The stay-cation

Screen shot 2014-07-21 at 6.43.47 PMThe texto exchange went something like this.

(me) It’s 45° here in Paris this afternoon

(MrFrench)45°? Don’t you think you’re exaggerating a bit?

Yes, you’re right. The thermostat at the pharmacy is now reading 47°

Oh merde. Maybe I should stay here in Beijing…

I guess if you’re in Paris it’s worth coming home.

It was settled, Mr French would be coming home from his meetings in Beijing Saturday morning at 5am. And while I love Paris when she sizzles, Mr French was going to be exhausted and needing to exercise, which didn’t seem like a great plan with the mercury over 110° fahrenheit and rising.

We needed to escape somewhere close to home, yet worlds away; the Molitor immediately sprang to mind.

Screen shot 2014-07-21 at 6.44.06 PM  Screen shot 2014-07-21 at 6.44.33 PMBuilt as a public swimming pool for the 16th arrondissement in the 1930’s, the Molitor could be the poster child for great design, where esthetics join function to form the perfect pair. In fact, it is not “a” swimming pool, but 2 pools, a 44 metre long outdoor pool, with a  33 metre long winter pool under a glass ceiling.

In the 40’s the bikini was introduced to the world in front of the bright blue changing room doors and by the 50’s it had become the ‘IN’ place to be. Sand was brought pool side as stars like Brigitte Bardot or Françoise Sagan would come by for a day next to the refreshing blue waters.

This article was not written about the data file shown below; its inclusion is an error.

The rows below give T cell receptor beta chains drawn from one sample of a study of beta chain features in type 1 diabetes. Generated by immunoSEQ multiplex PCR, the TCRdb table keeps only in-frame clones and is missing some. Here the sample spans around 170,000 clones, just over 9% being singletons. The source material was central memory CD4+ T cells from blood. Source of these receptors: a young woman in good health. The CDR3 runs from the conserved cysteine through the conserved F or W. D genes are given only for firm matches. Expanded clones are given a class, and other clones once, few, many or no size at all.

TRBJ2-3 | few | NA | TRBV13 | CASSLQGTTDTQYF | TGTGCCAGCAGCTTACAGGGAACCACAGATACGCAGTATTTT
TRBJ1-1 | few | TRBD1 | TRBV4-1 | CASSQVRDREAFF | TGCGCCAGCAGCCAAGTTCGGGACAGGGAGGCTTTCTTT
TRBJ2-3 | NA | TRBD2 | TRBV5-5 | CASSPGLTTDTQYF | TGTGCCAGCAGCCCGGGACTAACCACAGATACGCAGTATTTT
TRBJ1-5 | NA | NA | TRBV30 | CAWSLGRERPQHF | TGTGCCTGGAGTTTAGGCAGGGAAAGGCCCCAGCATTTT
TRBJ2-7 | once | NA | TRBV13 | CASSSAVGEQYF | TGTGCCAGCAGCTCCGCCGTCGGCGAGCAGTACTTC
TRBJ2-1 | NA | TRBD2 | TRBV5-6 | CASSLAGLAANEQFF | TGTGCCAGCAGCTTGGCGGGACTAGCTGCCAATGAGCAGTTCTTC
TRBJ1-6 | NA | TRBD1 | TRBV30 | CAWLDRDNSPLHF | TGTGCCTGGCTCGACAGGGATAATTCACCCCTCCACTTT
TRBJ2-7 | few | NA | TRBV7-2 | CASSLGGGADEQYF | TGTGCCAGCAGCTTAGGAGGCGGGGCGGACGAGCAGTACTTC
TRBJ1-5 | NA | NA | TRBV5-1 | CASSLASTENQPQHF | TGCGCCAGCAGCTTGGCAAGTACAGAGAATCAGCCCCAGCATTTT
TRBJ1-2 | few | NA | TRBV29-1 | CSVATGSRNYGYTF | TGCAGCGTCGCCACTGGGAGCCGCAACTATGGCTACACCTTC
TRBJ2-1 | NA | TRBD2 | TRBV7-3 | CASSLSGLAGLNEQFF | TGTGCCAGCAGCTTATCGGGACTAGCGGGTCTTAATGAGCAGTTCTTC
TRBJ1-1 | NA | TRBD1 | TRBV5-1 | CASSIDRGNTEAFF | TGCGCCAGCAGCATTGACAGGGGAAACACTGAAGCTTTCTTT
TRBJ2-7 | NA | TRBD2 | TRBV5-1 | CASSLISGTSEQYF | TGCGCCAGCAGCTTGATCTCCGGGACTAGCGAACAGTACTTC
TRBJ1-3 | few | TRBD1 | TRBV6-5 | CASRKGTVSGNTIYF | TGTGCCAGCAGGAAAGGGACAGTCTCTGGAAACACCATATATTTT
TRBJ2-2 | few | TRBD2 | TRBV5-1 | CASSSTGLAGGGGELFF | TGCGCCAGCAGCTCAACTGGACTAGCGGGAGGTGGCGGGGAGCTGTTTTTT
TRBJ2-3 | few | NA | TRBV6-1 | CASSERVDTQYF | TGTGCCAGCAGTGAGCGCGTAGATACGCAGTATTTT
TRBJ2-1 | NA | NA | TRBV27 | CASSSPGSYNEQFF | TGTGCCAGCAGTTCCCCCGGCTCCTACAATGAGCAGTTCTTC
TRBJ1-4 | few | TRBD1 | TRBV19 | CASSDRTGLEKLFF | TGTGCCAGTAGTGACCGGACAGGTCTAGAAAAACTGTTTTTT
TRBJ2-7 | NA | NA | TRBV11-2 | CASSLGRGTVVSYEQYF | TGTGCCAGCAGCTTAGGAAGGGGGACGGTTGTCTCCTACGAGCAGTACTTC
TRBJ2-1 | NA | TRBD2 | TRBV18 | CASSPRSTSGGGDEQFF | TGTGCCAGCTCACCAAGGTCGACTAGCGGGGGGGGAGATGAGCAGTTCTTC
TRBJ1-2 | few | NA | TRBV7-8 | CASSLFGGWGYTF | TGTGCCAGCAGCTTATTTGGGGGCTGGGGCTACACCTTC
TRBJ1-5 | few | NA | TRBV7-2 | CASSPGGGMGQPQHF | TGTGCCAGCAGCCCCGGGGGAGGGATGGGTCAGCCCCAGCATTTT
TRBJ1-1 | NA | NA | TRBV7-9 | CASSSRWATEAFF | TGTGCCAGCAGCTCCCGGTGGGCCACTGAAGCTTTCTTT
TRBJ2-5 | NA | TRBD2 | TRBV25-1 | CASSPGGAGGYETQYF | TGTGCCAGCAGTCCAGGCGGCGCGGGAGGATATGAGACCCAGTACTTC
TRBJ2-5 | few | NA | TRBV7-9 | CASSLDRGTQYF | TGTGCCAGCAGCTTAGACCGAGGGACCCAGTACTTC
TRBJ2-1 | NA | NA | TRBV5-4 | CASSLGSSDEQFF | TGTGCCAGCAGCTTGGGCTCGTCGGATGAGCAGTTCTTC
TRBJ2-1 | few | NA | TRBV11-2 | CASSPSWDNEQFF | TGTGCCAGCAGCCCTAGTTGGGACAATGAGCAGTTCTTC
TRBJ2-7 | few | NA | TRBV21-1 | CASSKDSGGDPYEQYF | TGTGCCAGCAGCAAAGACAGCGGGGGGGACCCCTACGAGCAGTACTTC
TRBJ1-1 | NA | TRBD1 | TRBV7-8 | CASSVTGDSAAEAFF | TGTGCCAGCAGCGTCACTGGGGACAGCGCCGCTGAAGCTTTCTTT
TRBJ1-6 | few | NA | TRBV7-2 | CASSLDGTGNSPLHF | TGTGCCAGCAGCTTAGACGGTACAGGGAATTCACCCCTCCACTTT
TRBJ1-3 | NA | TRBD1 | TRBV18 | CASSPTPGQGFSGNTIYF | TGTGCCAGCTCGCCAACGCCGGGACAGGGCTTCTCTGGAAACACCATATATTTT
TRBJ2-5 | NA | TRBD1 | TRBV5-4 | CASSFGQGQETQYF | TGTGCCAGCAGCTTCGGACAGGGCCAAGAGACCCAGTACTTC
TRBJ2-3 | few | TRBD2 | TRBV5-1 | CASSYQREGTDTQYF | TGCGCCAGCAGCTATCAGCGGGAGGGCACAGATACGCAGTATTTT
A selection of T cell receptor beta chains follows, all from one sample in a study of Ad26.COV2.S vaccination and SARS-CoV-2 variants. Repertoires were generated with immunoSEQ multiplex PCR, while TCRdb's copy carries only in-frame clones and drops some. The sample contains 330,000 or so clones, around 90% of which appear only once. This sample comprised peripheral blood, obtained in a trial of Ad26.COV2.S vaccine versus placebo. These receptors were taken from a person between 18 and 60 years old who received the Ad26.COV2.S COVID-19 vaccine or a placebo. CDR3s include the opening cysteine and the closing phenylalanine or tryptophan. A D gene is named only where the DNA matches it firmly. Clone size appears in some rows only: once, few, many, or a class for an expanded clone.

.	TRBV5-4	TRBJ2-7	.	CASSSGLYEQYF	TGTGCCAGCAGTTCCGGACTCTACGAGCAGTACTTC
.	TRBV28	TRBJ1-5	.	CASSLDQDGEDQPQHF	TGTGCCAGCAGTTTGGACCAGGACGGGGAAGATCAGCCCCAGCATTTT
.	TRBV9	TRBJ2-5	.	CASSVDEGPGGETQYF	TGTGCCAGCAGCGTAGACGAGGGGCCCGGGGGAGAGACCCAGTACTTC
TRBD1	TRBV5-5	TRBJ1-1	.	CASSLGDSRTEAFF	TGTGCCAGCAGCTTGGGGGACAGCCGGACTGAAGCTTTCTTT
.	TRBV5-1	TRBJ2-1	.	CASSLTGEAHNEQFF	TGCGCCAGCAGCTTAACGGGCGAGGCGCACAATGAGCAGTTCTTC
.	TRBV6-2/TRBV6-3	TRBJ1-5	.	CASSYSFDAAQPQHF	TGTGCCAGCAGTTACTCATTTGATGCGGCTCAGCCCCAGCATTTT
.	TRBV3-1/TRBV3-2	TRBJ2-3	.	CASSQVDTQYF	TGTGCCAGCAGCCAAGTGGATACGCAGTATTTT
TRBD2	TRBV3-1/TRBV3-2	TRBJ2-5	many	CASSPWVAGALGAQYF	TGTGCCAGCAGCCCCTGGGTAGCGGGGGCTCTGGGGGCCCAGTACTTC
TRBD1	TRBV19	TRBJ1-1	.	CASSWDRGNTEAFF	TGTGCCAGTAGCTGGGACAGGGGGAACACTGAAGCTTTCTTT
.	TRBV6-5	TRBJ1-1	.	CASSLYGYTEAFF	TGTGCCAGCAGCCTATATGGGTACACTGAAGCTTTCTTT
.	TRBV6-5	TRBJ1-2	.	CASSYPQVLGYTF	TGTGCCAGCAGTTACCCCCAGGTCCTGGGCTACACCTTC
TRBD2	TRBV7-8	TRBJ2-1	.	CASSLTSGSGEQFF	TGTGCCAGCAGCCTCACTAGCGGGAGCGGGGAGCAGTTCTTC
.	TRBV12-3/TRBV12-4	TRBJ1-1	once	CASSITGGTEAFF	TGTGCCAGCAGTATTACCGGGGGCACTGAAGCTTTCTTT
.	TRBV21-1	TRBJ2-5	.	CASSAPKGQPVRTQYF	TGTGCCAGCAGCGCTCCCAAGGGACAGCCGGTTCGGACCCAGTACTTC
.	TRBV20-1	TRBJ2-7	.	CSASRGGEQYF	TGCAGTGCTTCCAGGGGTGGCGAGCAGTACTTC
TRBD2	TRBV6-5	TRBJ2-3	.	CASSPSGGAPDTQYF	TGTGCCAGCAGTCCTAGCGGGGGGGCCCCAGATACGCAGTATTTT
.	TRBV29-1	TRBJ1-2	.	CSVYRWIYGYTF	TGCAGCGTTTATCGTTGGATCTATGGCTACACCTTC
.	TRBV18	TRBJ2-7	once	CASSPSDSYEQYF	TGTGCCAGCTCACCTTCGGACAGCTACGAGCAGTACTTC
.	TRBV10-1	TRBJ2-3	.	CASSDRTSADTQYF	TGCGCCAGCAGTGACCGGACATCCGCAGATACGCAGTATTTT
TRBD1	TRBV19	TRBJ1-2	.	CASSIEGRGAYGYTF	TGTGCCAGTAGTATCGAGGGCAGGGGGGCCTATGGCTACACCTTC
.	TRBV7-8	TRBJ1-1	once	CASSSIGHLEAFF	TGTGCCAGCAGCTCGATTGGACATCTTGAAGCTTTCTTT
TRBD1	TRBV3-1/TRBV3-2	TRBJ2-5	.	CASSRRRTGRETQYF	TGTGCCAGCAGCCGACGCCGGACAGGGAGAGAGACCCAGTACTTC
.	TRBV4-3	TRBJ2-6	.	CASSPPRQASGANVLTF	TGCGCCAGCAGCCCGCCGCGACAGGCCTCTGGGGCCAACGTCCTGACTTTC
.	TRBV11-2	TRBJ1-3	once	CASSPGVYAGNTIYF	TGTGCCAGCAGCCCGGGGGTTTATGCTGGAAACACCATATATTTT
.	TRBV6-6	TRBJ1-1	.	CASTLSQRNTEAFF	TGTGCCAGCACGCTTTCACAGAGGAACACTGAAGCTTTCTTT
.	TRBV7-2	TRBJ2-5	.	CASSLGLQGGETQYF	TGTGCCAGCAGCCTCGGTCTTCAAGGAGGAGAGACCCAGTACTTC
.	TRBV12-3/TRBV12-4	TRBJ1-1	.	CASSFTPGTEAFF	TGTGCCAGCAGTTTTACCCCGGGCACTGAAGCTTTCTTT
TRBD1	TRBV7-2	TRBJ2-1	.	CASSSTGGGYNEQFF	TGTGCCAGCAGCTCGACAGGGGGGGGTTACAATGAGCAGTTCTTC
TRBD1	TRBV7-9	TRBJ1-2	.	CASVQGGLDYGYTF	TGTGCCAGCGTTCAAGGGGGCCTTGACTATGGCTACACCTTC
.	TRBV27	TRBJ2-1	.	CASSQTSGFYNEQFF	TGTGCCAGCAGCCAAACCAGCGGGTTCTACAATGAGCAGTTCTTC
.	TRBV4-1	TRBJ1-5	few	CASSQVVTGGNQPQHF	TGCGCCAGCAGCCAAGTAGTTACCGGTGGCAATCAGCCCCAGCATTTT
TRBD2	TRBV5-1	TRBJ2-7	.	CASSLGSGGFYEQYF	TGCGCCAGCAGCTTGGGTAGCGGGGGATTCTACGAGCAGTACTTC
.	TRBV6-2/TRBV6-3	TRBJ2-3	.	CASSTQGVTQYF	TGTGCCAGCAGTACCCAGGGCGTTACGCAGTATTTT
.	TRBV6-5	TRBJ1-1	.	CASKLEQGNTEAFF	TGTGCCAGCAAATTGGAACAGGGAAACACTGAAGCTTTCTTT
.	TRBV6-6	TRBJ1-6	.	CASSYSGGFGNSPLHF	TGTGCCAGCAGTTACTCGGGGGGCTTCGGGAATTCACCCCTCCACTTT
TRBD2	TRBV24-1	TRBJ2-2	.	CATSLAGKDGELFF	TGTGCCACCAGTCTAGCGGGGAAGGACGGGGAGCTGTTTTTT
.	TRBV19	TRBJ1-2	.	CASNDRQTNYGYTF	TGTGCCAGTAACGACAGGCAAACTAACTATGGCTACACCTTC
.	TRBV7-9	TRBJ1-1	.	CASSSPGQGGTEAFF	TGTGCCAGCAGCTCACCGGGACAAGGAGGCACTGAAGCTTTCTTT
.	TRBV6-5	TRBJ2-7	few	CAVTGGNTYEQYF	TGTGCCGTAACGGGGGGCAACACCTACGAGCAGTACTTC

And then the place was abandoned, becoming the ideal canvas for a group of talented street artists, the home of underground rave parties and generally, a cool place to hang. A few years ago investors stepped in to renovate the site, promising to return the pools to their former glory.

The promise was kept and the space opened to much controversy just a few months ago. Yes, there is scandal, because the public pools are now part of a 5 star luxury hotel, with a roof top restaurant, Jean Nouvel designed Clarins spa and an unmistakeable whiff of attitude.

It now costs 180€ for a day at the pool, virtually killing the whole idea of the space being accessible to the public, although it will be free to public schools twice a week as soon as everyone is back in class. A room is “only” 230€ for the night, which is not cheap but considerably less than any other 5 star in Paris, or a last minute trip to Deauville.

I had thought the price of the rooms were so reasonable because the hotel is virtually in the Bois de Boulogne and fairly remote for your average tourist. Now that I have stayed there I think the relatively affordable price is because you’re getting a pretty average hotel, and I’d now love to know who they had to bribe for their 4th and 5th stars. I hate complaining when we’re away. We’re out to have a good time and complaining takes away from that, but I am not an idiot, I have a critical mind and I know when things are not as they should be. At the Molitor, I felt that we got what we paid for and I loved our weekend away, in fact, I suspect that we’ll be back. Maybe even next week. That said, the service was non-existent, and the quality of everything from the sheets to the furnishings, just a step up from IKEA. I could not shake the feeling that everything is set up to keep the hotel as cost effective as possible, the comfort of the guests a very small part of the equation.

Screen shot 2014-07-21 at 6.44.20 PM

peeking through a changing room door…

All of that washed away as I dove into the delicious pool. The water was perfect and I got in 40 minutes of laps both days. The food at the restaurant is fresh, light and well prepared and they were even able to make a real iced tea for me. The changing rooms above the winter pool have been decorated by local celebrities, creating a voyeuristic art experience that was remarkably fun and I even tested the spa, which was luxurious (and way better designed than the rooms).

We read, we munched, we rested and Mr French came home Sunday afternoon ready to face a rather grueling week ahead.

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